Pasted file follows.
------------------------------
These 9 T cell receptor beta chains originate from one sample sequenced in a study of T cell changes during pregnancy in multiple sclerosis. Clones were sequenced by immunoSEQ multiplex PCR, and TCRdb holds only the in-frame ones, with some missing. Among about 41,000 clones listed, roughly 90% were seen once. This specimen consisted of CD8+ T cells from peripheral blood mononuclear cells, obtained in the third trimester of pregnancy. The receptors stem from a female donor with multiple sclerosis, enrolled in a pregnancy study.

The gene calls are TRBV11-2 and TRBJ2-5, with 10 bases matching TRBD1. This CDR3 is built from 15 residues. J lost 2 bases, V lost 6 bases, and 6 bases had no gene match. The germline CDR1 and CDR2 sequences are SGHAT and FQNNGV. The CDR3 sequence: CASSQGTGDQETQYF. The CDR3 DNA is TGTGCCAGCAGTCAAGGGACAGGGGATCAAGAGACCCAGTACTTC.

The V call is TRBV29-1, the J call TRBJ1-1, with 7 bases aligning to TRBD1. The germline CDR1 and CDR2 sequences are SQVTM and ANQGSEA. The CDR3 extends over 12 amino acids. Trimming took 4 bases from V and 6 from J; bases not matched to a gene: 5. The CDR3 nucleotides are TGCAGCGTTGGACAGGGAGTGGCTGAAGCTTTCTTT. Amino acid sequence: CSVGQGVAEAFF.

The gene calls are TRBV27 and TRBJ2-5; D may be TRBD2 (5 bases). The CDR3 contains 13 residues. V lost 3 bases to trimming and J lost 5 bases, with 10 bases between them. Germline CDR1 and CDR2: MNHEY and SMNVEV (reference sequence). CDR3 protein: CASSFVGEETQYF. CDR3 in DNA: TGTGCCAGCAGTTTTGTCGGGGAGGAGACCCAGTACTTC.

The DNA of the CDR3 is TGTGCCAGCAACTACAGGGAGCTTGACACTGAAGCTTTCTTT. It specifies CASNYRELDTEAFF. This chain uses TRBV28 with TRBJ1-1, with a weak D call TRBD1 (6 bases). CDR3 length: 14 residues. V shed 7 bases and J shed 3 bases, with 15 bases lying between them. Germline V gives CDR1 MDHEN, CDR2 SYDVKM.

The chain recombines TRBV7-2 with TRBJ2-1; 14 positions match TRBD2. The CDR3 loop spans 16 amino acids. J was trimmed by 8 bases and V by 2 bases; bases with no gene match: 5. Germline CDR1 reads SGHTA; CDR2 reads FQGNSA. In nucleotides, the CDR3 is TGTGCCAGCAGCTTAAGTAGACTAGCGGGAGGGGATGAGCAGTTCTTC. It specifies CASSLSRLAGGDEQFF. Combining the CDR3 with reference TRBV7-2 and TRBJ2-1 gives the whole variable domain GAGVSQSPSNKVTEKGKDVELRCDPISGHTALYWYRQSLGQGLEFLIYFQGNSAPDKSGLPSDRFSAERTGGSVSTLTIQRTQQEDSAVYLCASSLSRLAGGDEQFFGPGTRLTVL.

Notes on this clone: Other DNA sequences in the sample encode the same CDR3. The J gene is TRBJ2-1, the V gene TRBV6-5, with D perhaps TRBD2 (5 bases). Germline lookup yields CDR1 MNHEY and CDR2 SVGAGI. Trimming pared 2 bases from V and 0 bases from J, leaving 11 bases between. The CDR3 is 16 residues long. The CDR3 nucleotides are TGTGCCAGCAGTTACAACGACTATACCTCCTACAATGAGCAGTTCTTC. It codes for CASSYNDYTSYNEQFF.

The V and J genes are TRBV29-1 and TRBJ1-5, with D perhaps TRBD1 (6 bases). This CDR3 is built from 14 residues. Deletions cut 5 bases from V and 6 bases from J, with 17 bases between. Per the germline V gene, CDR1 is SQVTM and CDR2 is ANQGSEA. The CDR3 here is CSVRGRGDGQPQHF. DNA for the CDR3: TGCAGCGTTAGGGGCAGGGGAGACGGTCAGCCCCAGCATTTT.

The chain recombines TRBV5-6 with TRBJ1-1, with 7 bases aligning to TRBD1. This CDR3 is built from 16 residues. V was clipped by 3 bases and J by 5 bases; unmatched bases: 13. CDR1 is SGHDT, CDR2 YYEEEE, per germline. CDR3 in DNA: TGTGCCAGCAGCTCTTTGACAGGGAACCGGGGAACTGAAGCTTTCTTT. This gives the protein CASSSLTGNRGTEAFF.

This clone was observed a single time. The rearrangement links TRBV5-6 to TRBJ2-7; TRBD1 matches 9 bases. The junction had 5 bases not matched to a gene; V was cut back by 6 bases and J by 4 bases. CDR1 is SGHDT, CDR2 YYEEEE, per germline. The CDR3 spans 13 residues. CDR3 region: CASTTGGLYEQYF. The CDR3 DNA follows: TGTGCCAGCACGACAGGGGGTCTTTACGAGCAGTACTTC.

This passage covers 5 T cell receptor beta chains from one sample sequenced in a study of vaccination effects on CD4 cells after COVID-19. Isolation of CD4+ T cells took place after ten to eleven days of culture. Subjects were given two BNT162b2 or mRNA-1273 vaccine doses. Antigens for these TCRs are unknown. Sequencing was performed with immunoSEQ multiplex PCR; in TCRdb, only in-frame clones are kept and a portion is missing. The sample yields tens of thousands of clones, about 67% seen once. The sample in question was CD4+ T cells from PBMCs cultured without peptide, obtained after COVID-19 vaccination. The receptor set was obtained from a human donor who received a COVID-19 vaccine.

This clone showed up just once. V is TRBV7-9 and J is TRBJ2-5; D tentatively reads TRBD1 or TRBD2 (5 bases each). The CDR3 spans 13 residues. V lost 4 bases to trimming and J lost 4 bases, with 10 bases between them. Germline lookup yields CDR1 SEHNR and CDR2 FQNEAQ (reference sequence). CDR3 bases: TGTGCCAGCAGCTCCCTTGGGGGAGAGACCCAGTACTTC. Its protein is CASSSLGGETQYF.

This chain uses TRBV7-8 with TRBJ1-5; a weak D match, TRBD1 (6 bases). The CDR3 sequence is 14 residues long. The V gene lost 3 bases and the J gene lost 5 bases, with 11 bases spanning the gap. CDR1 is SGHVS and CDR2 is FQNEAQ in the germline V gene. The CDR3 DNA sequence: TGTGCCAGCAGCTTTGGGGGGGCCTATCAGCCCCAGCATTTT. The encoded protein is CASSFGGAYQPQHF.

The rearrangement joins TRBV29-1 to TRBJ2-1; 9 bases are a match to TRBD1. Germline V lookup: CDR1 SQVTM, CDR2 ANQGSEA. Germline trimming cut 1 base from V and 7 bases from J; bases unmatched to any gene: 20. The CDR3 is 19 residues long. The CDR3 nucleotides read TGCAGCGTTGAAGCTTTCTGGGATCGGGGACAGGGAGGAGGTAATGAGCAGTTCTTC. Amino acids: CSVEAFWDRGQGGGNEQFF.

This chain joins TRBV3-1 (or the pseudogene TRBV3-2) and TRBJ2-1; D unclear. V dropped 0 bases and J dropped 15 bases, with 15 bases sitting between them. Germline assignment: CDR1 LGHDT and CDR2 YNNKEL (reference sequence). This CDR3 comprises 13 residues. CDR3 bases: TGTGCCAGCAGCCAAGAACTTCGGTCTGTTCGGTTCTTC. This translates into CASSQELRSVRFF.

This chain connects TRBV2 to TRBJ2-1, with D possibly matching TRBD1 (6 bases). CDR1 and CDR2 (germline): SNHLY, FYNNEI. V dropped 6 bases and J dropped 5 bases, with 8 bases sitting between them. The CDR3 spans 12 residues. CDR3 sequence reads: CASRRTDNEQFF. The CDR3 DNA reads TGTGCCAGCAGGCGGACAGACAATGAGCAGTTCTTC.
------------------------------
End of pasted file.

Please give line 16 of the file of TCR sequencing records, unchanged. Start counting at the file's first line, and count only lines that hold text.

This chain connects TRBV2 to TRBJ2-1, with D possibly matching TRBD1 (6 bases). CDR1 and CDR2 (germline): SNHLY, FYNNEI. V dropped 6 bases and J dropped 5 bases, with 8 bases sitting between them. The CDR3 spans 12 residues. CDR3 sequence reads: CASRRTDNEQFF. The CDR3 DNA reads TGTGCCAGCAGGCGGACAGACAATGAGCAGTTCTTC.